Netflix Exploring Subscription-Based Gaming, Reports Say

Online gaming might be its 'next big thing'

Netflix is reportedly toying with the idea of a subscription-based gaming service. 

As reported by The Information, Netflix is looking to add gaming executives to the company with the potential end-goal of an online subscription gaming bundle. 

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Separate reports from Axios say Netflix’s gaming bundle would be similar to Apple Arcade, but smaller, and "feature a mix of licensed Netflix intellectual property and original work from independent studios."

A gaming service from Netflix wouldn’t be launched until possibly next year, but nothing has been confirmed. 

Netflix is already the number one video streaming service with 200 million subscribers, so it makes sense the company would branch out into what is increasingly becoming another demanding market: the subscription-based gaming world. 

Subscription-based gaming isn’t anything new, and there are already several companies making a name for themselves in the market. 

Google Stadia is one example, though it failed to really make an early impression since it lacked content, and too much ambition led to shutting down its internal development team, Stadia Games and Entertainment (SG&E), in February. Still, the company is focusing on the platform rather than making games, and experts say it has plenty of promise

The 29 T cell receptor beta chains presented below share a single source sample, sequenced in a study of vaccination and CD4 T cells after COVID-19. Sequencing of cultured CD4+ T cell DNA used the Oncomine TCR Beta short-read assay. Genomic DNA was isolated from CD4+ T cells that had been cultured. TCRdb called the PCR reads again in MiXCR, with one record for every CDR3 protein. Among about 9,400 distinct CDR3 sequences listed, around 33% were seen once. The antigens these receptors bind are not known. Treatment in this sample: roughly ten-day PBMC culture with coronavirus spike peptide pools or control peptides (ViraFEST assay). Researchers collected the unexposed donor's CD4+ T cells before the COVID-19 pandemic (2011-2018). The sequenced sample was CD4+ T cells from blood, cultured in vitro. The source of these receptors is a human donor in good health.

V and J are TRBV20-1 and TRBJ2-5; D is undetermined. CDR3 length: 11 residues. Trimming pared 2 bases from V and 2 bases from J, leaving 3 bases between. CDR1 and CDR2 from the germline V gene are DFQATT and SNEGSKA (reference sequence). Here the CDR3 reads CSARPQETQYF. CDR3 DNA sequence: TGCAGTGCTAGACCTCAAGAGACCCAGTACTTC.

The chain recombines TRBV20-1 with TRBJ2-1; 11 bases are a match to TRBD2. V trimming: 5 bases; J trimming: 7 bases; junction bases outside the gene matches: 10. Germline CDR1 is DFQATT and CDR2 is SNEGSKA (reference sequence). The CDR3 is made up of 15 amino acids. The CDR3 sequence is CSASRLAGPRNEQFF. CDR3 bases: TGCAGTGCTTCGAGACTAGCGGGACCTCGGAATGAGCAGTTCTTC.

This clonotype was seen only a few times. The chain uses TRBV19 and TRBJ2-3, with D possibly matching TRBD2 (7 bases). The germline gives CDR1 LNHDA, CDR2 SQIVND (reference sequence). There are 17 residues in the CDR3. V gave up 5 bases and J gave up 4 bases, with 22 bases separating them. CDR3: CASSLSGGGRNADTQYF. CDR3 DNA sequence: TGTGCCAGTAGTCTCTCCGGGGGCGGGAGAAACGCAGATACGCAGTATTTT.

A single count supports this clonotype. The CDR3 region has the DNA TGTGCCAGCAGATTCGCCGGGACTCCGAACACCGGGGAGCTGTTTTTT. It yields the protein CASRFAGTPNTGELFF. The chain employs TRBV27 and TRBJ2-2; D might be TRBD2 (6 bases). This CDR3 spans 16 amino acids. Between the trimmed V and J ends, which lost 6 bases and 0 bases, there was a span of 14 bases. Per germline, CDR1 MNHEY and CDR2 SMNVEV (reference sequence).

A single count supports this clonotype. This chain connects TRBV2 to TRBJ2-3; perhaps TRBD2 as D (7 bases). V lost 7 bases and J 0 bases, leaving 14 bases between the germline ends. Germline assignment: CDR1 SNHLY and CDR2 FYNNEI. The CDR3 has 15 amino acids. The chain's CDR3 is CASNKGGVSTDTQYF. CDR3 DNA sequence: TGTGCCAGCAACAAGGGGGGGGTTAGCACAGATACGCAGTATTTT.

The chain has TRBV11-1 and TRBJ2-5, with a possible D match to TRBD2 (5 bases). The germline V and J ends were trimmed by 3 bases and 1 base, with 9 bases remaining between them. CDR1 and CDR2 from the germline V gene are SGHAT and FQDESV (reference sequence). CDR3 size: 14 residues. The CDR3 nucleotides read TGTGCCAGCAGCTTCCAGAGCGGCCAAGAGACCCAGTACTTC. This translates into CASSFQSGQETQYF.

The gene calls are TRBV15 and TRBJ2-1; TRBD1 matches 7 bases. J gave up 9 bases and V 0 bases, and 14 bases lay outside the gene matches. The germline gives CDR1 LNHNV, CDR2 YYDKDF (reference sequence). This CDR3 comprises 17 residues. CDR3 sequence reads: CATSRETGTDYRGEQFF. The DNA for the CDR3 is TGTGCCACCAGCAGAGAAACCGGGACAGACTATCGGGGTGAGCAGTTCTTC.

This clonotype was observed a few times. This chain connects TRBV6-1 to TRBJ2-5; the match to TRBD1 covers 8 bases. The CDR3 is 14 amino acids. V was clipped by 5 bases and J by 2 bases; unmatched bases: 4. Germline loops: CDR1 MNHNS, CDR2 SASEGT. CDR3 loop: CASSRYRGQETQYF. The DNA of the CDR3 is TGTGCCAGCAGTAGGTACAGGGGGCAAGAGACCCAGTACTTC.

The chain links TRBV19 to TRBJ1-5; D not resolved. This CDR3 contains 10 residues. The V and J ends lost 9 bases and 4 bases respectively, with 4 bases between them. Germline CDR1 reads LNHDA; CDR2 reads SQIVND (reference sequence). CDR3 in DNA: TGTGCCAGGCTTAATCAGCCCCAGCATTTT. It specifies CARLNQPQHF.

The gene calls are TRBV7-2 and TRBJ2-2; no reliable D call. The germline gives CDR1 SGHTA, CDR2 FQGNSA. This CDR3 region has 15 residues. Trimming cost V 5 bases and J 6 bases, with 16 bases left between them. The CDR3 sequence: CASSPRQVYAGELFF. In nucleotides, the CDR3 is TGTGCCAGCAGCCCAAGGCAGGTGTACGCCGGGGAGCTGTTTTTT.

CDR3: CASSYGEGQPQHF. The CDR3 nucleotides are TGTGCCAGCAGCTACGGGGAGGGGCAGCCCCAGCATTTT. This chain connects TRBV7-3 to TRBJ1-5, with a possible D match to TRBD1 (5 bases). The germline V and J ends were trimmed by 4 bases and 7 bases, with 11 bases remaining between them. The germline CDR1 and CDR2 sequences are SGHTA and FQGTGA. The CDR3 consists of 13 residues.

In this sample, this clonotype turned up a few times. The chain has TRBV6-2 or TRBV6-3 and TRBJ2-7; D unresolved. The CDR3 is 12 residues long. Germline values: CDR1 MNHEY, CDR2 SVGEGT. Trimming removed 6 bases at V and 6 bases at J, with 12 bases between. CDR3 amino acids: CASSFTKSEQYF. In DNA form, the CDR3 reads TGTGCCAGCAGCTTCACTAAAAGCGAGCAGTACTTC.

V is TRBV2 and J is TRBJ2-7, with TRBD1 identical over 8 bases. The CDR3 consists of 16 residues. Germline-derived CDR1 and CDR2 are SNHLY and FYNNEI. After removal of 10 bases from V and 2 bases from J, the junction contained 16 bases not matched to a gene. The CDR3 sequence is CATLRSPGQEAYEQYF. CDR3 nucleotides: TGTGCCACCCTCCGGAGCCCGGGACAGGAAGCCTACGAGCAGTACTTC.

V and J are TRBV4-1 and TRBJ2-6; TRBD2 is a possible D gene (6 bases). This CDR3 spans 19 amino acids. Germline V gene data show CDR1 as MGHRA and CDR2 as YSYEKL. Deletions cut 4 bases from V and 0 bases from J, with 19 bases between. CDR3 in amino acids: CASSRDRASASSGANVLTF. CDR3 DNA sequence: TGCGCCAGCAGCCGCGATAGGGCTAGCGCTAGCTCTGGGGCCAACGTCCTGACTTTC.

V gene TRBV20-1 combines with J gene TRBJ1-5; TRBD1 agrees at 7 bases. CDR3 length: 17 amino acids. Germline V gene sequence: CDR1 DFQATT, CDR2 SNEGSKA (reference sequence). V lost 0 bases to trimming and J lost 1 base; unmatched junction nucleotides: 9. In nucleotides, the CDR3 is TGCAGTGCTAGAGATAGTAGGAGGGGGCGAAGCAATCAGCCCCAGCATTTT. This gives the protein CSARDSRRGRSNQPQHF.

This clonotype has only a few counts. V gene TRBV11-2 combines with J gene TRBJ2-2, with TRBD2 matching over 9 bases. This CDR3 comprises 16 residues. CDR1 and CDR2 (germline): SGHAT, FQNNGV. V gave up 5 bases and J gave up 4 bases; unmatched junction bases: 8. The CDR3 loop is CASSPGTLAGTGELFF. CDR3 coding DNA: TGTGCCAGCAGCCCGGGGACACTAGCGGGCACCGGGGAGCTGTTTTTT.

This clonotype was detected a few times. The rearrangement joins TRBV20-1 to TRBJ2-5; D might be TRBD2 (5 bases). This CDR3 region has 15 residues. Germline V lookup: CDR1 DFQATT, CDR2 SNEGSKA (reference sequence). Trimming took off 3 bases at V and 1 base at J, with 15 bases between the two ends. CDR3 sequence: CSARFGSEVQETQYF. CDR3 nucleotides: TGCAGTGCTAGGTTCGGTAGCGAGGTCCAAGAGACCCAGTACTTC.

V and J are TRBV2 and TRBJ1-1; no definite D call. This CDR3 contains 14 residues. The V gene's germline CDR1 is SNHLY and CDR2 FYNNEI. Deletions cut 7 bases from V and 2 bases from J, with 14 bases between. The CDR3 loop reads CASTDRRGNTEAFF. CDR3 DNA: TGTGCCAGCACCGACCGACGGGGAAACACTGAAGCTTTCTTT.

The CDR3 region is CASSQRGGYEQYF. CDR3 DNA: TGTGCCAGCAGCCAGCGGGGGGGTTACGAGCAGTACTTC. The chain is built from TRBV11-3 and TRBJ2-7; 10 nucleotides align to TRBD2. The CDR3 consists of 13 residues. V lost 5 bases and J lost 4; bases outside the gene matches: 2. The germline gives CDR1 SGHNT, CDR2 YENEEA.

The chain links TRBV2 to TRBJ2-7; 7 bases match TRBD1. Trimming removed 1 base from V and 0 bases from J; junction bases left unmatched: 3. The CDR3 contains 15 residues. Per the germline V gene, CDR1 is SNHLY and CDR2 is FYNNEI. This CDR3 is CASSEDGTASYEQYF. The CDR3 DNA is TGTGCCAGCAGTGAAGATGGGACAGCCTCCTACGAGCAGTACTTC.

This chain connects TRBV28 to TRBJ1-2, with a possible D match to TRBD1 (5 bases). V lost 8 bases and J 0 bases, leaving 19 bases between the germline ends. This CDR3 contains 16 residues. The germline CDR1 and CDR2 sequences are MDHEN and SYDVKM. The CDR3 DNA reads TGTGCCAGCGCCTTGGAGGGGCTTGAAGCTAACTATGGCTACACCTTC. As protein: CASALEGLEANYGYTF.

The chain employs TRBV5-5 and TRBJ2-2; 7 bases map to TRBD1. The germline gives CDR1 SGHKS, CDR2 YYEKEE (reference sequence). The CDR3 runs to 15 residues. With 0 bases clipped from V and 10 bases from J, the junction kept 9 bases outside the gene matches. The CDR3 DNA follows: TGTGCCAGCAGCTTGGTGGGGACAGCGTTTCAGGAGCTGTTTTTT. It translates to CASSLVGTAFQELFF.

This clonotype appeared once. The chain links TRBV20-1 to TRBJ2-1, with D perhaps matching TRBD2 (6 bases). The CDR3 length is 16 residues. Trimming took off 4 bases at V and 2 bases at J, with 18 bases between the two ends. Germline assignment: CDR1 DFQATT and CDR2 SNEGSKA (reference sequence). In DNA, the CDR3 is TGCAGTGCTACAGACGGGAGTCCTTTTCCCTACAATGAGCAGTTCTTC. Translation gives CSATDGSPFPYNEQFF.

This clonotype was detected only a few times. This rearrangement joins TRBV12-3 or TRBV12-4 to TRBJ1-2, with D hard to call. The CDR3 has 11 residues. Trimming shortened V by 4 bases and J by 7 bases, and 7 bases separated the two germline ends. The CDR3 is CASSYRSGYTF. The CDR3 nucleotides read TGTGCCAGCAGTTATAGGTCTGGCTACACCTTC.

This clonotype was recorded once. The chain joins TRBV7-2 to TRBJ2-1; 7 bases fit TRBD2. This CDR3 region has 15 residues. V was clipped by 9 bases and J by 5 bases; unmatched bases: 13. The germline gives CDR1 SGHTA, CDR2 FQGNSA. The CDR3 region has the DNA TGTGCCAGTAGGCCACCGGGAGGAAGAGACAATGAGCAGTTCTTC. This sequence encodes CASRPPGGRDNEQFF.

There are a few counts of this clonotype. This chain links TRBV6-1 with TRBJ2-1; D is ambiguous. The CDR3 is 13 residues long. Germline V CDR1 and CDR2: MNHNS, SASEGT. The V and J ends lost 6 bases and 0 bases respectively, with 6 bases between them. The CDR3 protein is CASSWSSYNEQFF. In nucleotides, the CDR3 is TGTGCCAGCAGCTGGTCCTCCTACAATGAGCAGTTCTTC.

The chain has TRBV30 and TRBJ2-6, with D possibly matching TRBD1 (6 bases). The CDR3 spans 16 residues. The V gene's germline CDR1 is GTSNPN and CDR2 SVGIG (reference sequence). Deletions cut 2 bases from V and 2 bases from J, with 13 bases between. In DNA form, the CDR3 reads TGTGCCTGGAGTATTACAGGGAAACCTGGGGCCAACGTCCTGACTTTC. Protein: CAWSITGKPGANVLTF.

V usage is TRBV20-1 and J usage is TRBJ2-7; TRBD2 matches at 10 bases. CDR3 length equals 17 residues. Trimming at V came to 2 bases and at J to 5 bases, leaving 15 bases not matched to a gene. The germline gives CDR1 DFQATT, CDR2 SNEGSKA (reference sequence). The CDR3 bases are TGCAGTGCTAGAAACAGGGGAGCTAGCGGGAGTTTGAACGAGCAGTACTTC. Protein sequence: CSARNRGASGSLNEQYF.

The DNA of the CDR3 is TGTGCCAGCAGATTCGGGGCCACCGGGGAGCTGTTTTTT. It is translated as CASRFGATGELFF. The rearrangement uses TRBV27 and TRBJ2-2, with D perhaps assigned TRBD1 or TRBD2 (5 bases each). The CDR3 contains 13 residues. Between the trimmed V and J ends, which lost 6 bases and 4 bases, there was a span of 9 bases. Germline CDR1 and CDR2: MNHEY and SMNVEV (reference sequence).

"Subscription-based gaming isn’t anything new, and there are already several companies making a name for themselves in the market."

Then there’s Apple Arcade, which gives users access to over 180 games for $5 per month, with a focus on "casual" pick-up-and-play games. The tech giant expanded its gaming platform last month by adding 30 new games and two new game categories. 

If Netflix were to enter the gaming world, it also would have to compete with Amazon Luna, a cloud-gaming platform developed and operated by Amazon Web Services (AWS). There is no official release date for that platform yet, but gamers will be able to play games across all kinds of devices, including Windows PC, Mac, Fire TV, iPhone, and Android phones. 

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